Secondly, to those who feel that David was a fool for putting in $2M to a dying business -- well, all I can say is, "nice hindsight, buddy." Why would you think David, his father, the SBA and the banks are such fools? Wait -- I know why.

In our post-Reagan society, people who experience loss DESERVE to. David isn't unlucky, or a victim of circumstance. No, out individual-centric worldview demands that his fate be somehow his fault. So to those who condemn David for looting his Dad, or his Dad for believing in him: shut up. You are simply wrong.

Finally, to the anti-globalization crowd: David's right, there is no stopping it. Not via tariffs, not via regulations, not via anything. Do you think the US government would have allowed Detroit to export all those jobs in the 70's and 80's if it had a choice?

The so-called "race to the bottom" is a fact of our market-based economy. In fact, the process of seeking ever cheaper production is what drives our economy and always has. It's why Europeans invested in North America in the 17th century. It's why Phildelphia is crowded with office buildings built for companies who have long ago moved out or closed. It's why India is finding that it's ability to attract jobs is being undercut by lower cost providers in Manilla and Malaysia.

The lesson to be learned from all this one that David is just beginning to grasp. Our market-based system has been one of the great creations of humankind. Of course it has limits, and it must be carefully regulated to work to society's advantage. What's missing now is not market mechanisms, or tariffs, or a soul. What's missing now is the simple faith that the future will bring us new opportunities and new rewards. And this faith is, in my experience, largely a product of a society's leaders.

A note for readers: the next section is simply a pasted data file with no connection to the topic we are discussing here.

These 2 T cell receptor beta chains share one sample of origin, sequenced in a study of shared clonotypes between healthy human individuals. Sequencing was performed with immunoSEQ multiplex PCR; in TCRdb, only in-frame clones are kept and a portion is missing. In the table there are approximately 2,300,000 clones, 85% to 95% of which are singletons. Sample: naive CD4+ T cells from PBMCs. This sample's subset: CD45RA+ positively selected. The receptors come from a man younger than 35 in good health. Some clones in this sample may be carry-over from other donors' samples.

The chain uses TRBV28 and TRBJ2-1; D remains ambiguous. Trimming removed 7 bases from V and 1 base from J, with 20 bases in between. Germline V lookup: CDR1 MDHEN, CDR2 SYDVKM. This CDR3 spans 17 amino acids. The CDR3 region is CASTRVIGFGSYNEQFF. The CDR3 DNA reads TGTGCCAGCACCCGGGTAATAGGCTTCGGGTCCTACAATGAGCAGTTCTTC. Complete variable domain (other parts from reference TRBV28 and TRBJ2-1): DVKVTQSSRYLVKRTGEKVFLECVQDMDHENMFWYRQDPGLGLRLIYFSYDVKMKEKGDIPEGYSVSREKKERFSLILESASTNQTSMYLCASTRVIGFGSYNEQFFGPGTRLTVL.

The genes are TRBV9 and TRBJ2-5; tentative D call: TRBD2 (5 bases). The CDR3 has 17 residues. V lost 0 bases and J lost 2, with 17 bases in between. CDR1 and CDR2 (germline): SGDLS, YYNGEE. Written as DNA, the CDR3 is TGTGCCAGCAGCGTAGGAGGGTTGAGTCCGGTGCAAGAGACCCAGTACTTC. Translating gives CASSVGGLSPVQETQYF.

It's what endeared FDR to a couple of generations of Americans. It's what made JFK seem cool. It's what makes Obama seem cool. It's even, God help my immortal soul, what made people like Reagan (the evil bastard!).

David's bankruptcy lawyer was right. He's a young man, with obvious gifts. He'll survive, maybe even thrive again. The future's like globalization: there's no stopping it.

We would do well not only to recognize that but to embrace it. One of the posters commented that the government has robbed us to give money to defense contractors, etc. I think this is right. What we should be doing instead is investing that same money in our future. We should be saying to David and everyone else who is trying make their way, "we've got your back. Your healthcare is on us. Your kids' education is on us. You won't starve or become homeless." And we should do that not because we're interested in creating a class of people addicted to a nanny-state. We should do that because we believe in David and in each other.

If David were a stock, I'd be ready to invest (if I had any money, that is!). Our future can be a great and wonderful thing, but only if we let go of the past and start to invest in it by investing in ourselves.